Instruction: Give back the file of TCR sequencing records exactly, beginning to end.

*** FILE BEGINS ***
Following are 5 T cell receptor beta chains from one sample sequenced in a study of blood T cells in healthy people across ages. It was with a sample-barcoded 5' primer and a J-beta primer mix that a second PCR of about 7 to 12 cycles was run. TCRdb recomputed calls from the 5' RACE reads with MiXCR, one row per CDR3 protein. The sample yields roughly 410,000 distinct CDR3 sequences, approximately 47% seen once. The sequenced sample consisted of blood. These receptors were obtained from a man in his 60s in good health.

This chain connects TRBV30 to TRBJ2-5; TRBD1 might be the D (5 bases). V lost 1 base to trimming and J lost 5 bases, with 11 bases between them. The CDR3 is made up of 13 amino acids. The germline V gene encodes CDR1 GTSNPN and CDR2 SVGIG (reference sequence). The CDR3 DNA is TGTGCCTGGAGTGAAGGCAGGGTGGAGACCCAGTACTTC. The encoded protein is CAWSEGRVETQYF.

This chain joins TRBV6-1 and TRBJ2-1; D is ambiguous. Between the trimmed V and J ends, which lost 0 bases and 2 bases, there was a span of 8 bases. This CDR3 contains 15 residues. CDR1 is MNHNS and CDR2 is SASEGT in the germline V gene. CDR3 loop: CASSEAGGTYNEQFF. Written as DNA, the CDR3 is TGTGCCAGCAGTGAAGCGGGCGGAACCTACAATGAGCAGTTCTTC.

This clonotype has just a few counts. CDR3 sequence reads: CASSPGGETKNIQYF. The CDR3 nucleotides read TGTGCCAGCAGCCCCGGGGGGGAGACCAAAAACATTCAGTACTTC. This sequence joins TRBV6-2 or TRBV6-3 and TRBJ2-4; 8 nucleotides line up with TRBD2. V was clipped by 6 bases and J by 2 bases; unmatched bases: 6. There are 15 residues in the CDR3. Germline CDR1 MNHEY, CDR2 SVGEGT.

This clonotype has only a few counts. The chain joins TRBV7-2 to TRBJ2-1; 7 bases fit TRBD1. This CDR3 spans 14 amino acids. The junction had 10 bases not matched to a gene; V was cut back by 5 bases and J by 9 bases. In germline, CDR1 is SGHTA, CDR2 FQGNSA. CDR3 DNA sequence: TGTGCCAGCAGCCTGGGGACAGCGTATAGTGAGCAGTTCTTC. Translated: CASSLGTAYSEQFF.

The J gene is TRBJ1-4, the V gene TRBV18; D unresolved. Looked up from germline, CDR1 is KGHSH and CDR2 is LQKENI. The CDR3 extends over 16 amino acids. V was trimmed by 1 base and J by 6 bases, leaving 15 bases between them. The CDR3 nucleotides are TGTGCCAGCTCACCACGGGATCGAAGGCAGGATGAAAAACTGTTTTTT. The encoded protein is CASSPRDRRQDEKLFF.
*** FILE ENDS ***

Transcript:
Following are 5 T cell receptor beta chains from one sample sequenced in a study of blood T cells in healthy people across ages. It was with a sample-barcoded 5' primer and a J-beta primer mix that a second PCR of about 7 to 12 cycles was run. TCRdb recomputed calls from the 5' RACE reads with MiXCR, one row per CDR3 protein. The sample yields roughly 410,000 distinct CDR3 sequences, approximately 47% seen once. The sequenced sample consisted of blood. These receptors were obtained from a man in his 60s in good health.

This chain connects TRBV30 to TRBJ2-5; TRBD1 might be the D (5 bases). V lost 1 base to trimming and J lost 5 bases, with 11 bases between them. The CDR3 is made up of 13 amino acids. The germline V gene encodes CDR1 GTSNPN and CDR2 SVGIG (reference sequence). The CDR3 DNA is TGTGCCTGGAGTGAAGGCAGGGTGGAGACCCAGTACTTC. The encoded protein is CAWSEGRVETQYF.

This chain joins TRBV6-1 and TRBJ2-1; D is ambiguous. Between the trimmed V and J ends, which lost 0 bases and 2 bases, there was a span of 8 bases. This CDR3 contains 15 residues. CDR1 is MNHNS and CDR2 is SASEGT in the germline V gene. CDR3 loop: CASSEAGGTYNEQFF. Written as DNA, the CDR3 is TGTGCCAGCAGTGAAGCGGGCGGAACCTACAATGAGCAGTTCTTC.

This clonotype has just a few counts. CDR3 sequence reads: CASSPGGETKNIQYF. The CDR3 nucleotides read TGTGCCAGCAGCCCCGGGGGGGAGACCAAAAACATTCAGTACTTC. This sequence joins TRBV6-2 or TRBV6-3 and TRBJ2-4; 8 nucleotides line up with TRBD2. V was clipped by 6 bases and J by 2 bases; unmatched bases: 6. There are 15 residues in the CDR3. Germline CDR1 MNHEY, CDR2 SVGEGT.

This clonotype has only a few counts. The chain joins TRBV7-2 to TRBJ2-1; 7 bases fit TRBD1. This CDR3 spans 14 amino acids. The junction had 10 bases not matched to a gene; V was cut back by 5 bases and J by 9 bases. In germline, CDR1 is SGHTA, CDR2 FQGNSA. CDR3 DNA sequence: TGTGCCAGCAGCCTGGGGACAGCGTATAGTGAGCAGTTCTTC. Translated: CASSLGTAYSEQFF.

The J gene is TRBJ1-4, the V gene TRBV18; D unresolved. Looked up from germline, CDR1 is KGHSH and CDR2 is LQKENI. The CDR3 extends over 16 amino acids. V was trimmed by 1 base and J by 6 bases, leaving 15 bases between them. The CDR3 nucleotides are TGTGCCAGCTCACCACGGGATCGAAGGCAGGATGAAAAACTGTTTTTT. The encoded protein is CASSPRDRRQDEKLFF.